Before the Hawks started the month of March we were clear here, at The Fourth Period and on social media that this month would be a serious test of the young Blackhawks. The Blackhawks had a good month of February – against the bottom half of the division. Their schedule went straight to the top immediately in March and there wasn’t a break for three weeks.
So now that the Blackhawks are on their way back to Chicago, what have we learned?
We’ll start with a note from Twitter regarding the Blackhawks losses to Tampa this season.
@UniWatch Before 2021, the NHL usually kept teams to 3 unis and play an opponent up to 4 times/year. Anybody know another time a team beat an opponent 4 times in 4 different unis in the same year?— Joe in the Hat (@joeinthehat) March 20, 2021
TB over CHI
3.20 black pic.twitter.com/PeSapGGc2j
Obviously the state of Florida hasn’t been kind to the Chicago Blackhawks this season. The Lightning and Panthers have abused the Hawks and led to many fans quickly flipping from handing Jeremy Colliton the Jack Adams to wanting him fired. Both of those positions is an overreaction.
Some fans are calling the Blackhawks soft, clueless, undermotivated or just plain bad. Those, too, are overreactions.
But the road trip (and the three home games against Tampa) did reveal some significant issues the Blackhawks need to address quickly.
If we look at the Blackhawks team stats in the month of March, the offense gives us pause. Alex DeBrincat has had a strong month, leading the team with five goals in nine games. But only one Hawks skater, Mattias Janmark, has scored more than two this month. Indeed, even Patrick Kane has hit a rough patch; Kane is shooting only 3.2 percent in the month (one goal on 31 shots on net).
Colliton continues to rely heavily on Kane. Now 32, Kane is skating the second-highest ice time per game (21:59) of his career. To his credit, Kane is averaging almost one full assist per game (30 helpers in 32 games) but he has only one game-winning goal.
We’ve talked about the Blackhawks issues in the faceoff circle all year (the premise of our suggestion they call Buffalo earlier this month). While Dylan Strome missing significant time because of a concussion complicated the center situation, he wasn’t going to make matters better at the dot.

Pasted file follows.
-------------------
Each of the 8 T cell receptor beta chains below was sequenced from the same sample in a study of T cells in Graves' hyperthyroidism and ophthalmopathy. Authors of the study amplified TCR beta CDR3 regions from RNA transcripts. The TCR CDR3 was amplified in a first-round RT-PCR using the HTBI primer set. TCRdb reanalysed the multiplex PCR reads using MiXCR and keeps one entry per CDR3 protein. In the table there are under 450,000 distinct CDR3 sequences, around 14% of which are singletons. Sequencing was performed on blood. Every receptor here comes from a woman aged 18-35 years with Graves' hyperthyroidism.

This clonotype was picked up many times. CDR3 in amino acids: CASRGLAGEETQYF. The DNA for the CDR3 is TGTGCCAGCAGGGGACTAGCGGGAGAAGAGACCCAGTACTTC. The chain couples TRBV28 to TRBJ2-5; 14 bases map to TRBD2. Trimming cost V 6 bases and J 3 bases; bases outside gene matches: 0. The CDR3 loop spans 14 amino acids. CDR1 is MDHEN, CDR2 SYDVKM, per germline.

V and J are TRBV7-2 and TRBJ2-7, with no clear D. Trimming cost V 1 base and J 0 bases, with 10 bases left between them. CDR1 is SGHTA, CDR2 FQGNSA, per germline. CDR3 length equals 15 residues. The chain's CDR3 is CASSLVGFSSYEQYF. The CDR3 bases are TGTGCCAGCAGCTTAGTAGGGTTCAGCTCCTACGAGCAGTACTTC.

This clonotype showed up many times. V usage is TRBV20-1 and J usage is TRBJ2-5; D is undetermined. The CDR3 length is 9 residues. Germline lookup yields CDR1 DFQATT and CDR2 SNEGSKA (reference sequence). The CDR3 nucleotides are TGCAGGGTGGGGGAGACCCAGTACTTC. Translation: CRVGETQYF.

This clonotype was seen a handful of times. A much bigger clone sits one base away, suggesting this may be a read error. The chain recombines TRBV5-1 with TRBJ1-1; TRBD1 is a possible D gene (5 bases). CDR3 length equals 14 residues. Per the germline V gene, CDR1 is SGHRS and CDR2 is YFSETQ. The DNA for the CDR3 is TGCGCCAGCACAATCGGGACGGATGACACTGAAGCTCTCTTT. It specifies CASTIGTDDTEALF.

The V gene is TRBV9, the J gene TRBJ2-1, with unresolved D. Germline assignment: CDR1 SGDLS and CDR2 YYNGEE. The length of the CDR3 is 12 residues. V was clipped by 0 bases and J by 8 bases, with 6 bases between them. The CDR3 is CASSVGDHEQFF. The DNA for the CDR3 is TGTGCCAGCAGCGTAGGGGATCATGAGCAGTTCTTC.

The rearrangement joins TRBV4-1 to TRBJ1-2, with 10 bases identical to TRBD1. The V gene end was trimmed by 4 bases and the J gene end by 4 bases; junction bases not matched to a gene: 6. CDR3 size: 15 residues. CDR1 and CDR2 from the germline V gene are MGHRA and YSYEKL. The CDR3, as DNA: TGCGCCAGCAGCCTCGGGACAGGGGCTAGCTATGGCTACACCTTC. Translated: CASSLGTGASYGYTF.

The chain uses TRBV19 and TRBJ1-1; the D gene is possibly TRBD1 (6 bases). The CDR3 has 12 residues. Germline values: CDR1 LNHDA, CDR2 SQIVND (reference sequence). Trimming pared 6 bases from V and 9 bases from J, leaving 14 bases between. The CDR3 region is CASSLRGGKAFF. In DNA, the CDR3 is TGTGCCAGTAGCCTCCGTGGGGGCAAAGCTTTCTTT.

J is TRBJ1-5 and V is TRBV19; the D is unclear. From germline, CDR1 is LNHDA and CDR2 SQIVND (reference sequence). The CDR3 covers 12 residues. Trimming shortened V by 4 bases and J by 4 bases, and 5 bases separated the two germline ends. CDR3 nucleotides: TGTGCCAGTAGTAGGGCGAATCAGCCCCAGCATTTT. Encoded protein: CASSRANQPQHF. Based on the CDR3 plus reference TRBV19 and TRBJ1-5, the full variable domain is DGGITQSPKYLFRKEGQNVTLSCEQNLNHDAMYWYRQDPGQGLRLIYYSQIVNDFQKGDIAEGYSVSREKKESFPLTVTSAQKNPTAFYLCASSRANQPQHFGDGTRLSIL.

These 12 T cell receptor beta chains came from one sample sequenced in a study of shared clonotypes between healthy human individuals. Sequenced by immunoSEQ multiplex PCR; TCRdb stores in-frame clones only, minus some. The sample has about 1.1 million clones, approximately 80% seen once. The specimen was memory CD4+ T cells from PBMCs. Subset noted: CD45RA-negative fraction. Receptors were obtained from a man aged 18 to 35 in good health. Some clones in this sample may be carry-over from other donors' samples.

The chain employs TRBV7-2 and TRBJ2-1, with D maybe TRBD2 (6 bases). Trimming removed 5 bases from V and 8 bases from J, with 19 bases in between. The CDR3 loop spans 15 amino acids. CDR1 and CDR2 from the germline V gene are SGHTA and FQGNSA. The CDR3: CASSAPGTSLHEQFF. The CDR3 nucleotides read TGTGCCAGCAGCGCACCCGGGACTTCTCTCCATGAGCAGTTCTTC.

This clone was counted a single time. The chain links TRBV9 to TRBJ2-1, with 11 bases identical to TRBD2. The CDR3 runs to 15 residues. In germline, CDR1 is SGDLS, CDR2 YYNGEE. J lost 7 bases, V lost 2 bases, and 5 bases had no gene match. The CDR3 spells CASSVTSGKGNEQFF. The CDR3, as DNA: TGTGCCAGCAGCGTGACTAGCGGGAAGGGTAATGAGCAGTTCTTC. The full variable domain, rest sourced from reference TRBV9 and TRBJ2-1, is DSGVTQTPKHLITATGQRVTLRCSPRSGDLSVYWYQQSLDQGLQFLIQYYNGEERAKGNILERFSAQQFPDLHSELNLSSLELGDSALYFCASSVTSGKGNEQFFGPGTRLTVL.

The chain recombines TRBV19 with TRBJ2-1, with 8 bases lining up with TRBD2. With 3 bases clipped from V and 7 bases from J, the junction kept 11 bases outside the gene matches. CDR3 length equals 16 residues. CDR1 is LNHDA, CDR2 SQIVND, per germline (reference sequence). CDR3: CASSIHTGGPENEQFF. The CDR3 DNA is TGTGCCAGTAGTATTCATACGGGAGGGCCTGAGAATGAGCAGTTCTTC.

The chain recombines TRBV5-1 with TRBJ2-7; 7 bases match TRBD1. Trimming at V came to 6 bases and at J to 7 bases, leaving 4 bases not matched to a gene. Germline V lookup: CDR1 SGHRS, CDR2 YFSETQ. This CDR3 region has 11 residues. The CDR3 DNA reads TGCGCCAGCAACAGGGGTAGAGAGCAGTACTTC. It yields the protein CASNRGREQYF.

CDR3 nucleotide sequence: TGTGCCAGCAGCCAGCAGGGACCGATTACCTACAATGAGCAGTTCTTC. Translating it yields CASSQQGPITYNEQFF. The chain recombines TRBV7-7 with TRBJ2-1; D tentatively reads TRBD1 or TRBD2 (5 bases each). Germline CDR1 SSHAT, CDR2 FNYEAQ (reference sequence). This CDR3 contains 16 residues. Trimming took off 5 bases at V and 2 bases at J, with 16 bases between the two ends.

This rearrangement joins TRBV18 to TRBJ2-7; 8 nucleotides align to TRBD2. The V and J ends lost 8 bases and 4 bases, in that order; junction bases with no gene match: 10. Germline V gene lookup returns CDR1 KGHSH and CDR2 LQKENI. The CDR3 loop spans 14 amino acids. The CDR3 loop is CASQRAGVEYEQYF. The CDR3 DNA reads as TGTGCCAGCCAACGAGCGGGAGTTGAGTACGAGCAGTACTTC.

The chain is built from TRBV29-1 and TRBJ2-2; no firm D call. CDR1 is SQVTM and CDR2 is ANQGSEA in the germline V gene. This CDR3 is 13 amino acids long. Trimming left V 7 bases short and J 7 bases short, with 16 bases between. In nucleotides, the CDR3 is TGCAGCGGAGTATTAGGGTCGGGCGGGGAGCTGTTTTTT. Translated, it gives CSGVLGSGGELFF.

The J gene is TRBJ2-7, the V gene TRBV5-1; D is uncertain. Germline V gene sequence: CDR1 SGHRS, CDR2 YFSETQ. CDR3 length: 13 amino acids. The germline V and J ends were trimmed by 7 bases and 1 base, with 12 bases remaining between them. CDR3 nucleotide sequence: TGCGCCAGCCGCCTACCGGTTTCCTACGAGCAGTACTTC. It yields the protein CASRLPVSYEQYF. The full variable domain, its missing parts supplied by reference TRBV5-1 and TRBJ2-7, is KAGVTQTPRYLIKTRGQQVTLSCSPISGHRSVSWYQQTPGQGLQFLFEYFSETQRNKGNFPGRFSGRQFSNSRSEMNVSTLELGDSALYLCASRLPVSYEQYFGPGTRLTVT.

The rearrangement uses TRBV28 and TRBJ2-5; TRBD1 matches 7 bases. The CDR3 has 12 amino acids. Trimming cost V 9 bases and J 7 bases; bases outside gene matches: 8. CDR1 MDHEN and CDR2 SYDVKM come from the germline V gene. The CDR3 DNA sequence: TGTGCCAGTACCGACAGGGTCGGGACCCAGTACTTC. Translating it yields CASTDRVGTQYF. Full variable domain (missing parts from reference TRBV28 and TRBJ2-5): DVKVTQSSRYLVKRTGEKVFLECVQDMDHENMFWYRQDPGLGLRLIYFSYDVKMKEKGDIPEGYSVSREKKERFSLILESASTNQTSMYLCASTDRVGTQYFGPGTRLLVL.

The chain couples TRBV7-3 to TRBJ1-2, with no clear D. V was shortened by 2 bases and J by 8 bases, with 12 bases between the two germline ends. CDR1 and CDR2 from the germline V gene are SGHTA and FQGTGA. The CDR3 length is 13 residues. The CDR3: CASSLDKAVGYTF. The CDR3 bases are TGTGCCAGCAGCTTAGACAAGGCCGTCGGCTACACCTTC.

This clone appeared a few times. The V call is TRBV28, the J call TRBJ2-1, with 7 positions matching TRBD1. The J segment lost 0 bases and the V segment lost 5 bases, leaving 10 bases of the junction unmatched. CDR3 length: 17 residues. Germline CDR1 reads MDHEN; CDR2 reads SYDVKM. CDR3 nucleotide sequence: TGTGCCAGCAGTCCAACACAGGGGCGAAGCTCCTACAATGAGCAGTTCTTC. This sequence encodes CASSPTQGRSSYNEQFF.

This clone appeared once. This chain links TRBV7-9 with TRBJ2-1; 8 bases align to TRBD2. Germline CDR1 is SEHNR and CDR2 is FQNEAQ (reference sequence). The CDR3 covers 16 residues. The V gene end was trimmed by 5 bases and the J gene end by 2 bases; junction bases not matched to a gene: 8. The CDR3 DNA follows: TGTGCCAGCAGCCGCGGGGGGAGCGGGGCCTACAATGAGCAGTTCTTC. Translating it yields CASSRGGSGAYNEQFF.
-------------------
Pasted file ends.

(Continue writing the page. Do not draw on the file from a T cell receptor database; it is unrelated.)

In March, only one center on the roster – Carl Soderberg – has won half of his faceoffs (min. 25 faceoffs). David Kampf, who is usually Chicago’s best at the dot (with Jonathan Toews out), is winning 51.3 percent of his even strength faceoffs but he’s at a paltry 39.5 percent when the Hawks are short-handed. Pius Suter has won 41.9 percent of his faceoffs this month. Those are the only three Chicago skaters to take more than 50 faceoffs in the last nine games.
On the blue line, the youth movement has had its moments. It has also been inconsistent. And part of that has been driven by Colliton’s distribution of ice time.
Adam Boqvist has had a pretty good month. He has five points (one goal, four assists) with three helpers on the power play. He’s looked more comfortable and confident more consistently. But his ice time in the month has been up and down. Here’s Boqvist’s ice time in March by game:
Three of Boqvist’s five points came in games in which he had under 17 minutes of ice time (two assists on March 11, one goal on March 13).
Ian Mitchell has also received inconsistent ice time, but his production has been significantly less than Boqvist. He was a healthy scratch twice in the month and has more penalty minutes (four) than shots on net (three) in his seven appearances. Here’s Mitchell’s game-by-game ice time in March:
Colliton has voiced his support for Mitchell, especially in the wake of his time on the taxi squad while the Hawks were in Dallas. But he’s found himself lost in the rotation far too frequently; meanwhile, Nikita Zadorov is averaging 18:43 per night.
What we’ve learned about the Blackhawks is what we expected: they’re a young team learning how to compete in the NHL. There were games during the road trip where the final score was not indicative of the game play; empty net goals padded leads in a few games (see March 15). There were other games where the Hawks were flat for 60 minutes and paid for it with a loss (see the last two games in Tampa).
As the Hawks return home (for two more games against the Panthers), they’ll need to find more consistency and balance.
The good news: nobody in the division is putting pressure on the Blackhawks in the final playoff spot. Dallas continues to struggle to put together any kind of win streak and Columbus is a dumpster fire.
The 2021 season is about gaining valuable experience for this Blackhawks roster (and coaching staff). The road trip provided plenty of learning moments for this squad. How they move forward with their toughest stretch in the rearview mirror will show us a lot about the entire organization.